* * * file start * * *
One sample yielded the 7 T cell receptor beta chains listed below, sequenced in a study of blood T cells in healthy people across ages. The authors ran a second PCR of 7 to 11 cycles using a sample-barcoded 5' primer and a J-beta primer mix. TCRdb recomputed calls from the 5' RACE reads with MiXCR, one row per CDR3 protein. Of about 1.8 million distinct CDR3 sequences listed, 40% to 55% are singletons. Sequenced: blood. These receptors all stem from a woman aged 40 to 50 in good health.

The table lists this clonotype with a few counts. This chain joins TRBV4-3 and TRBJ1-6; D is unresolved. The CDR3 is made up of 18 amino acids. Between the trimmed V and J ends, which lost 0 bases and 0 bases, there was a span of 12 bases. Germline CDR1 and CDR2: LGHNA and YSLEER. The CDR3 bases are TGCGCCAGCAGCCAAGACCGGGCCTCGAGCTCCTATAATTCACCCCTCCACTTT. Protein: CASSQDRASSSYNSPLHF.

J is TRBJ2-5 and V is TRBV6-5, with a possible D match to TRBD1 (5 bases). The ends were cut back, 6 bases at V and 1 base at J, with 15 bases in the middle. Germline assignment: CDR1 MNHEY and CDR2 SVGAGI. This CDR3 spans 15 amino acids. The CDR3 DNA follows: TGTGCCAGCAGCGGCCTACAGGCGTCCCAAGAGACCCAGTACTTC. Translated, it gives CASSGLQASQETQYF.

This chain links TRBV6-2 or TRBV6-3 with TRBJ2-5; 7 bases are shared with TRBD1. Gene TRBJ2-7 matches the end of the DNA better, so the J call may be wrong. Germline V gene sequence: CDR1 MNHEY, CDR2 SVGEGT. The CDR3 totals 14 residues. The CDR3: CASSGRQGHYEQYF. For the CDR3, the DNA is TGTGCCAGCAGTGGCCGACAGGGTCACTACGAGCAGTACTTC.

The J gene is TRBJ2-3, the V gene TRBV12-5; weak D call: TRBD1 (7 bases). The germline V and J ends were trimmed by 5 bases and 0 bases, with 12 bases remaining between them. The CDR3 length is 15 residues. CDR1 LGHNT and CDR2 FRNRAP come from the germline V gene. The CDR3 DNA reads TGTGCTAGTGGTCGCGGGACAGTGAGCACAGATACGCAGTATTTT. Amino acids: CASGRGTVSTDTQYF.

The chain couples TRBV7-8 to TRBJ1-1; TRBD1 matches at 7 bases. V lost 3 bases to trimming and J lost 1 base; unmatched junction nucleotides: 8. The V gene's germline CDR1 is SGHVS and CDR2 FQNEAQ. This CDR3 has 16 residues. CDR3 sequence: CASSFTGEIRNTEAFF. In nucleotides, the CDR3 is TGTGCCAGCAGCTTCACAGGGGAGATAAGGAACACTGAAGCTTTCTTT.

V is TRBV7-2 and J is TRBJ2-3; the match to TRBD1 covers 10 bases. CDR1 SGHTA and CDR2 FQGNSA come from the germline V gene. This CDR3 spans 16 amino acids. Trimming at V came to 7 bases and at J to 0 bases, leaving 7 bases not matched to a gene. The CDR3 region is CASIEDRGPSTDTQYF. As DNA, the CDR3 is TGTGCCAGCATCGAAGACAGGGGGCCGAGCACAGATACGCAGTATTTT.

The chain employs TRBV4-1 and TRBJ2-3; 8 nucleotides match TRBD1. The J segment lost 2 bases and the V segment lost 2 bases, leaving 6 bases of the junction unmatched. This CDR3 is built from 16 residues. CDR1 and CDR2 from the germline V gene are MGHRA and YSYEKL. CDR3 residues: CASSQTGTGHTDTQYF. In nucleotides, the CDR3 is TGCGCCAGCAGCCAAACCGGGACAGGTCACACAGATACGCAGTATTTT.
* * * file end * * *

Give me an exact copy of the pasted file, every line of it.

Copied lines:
One sample yielded the 7 T cell receptor beta chains listed below, sequenced in a study of blood T cells in healthy people across ages. The authors ran a second PCR of 7 to 11 cycles using a sample-barcoded 5' primer and a J-beta primer mix. TCRdb recomputed calls from the 5' RACE reads with MiXCR, one row per CDR3 protein. Of about 1.8 million distinct CDR3 sequences listed, 40% to 55% are singletons. Sequenced: blood. These receptors all stem from a woman aged 40 to 50 in good health.

The table lists this clonotype with a few counts. This chain joins TRBV4-3 and TRBJ1-6; D is unresolved. The CDR3 is made up of 18 amino acids. Between the trimmed V and J ends, which lost 0 bases and 0 bases, there was a span of 12 bases. Germline CDR1 and CDR2: LGHNA and YSLEER. The CDR3 bases are TGCGCCAGCAGCCAAGACCGGGCCTCGAGCTCCTATAATTCACCCCTCCACTTT. Protein: CASSQDRASSSYNSPLHF.

J is TRBJ2-5 and V is TRBV6-5, with a possible D match to TRBD1 (5 bases). The ends were cut back, 6 bases at V and 1 base at J, with 15 bases in the middle. Germline assignment: CDR1 MNHEY and CDR2 SVGAGI. This CDR3 spans 15 amino acids. The CDR3 DNA follows: TGTGCCAGCAGCGGCCTACAGGCGTCCCAAGAGACCCAGTACTTC. Translated, it gives CASSGLQASQETQYF.

This chain links TRBV6-2 or TRBV6-3 with TRBJ2-5; 7 bases are shared with TRBD1. Gene TRBJ2-7 matches the end of the DNA better, so the J call may be wrong. Germline V gene sequence: CDR1 MNHEY, CDR2 SVGEGT. The CDR3 totals 14 residues. The CDR3: CASSGRQGHYEQYF. For the CDR3, the DNA is TGTGCCAGCAGTGGCCGACAGGGTCACTACGAGCAGTACTTC.

The J gene is TRBJ2-3, the V gene TRBV12-5; weak D call: TRBD1 (7 bases). The germline V and J ends were trimmed by 5 bases and 0 bases, with 12 bases remaining between them. The CDR3 length is 15 residues. CDR1 LGHNT and CDR2 FRNRAP come from the germline V gene. The CDR3 DNA reads TGTGCTAGTGGTCGCGGGACAGTGAGCACAGATACGCAGTATTTT. Amino acids: CASGRGTVSTDTQYF.

The chain couples TRBV7-8 to TRBJ1-1; TRBD1 matches at 7 bases. V lost 3 bases to trimming and J lost 1 base; unmatched junction nucleotides: 8. The V gene's germline CDR1 is SGHVS and CDR2 FQNEAQ. This CDR3 has 16 residues. CDR3 sequence: CASSFTGEIRNTEAFF. In nucleotides, the CDR3 is TGTGCCAGCAGCTTCACAGGGGAGATAAGGAACACTGAAGCTTTCTTT.

V is TRBV7-2 and J is TRBJ2-3; the match to TRBD1 covers 10 bases. CDR1 SGHTA and CDR2 FQGNSA come from the germline V gene. This CDR3 spans 16 amino acids. Trimming at V came to 7 bases and at J to 0 bases, leaving 7 bases not matched to a gene. The CDR3 region is CASIEDRGPSTDTQYF. As DNA, the CDR3 is TGTGCCAGCATCGAAGACAGGGGGCCGAGCACAGATACGCAGTATTTT.

The chain employs TRBV4-1 and TRBJ2-3; 8 nucleotides match TRBD1. The J segment lost 2 bases and the V segment lost 2 bases, leaving 6 bases of the junction unmatched. This CDR3 is built from 16 residues. CDR1 and CDR2 from the germline V gene are MGHRA and YSYEKL. CDR3 residues: CASSQTGTGHTDTQYF. In nucleotides, the CDR3 is TGCGCCAGCAGCCAAACCGGGACAGGTCACACAGATACGCAGTATTTT.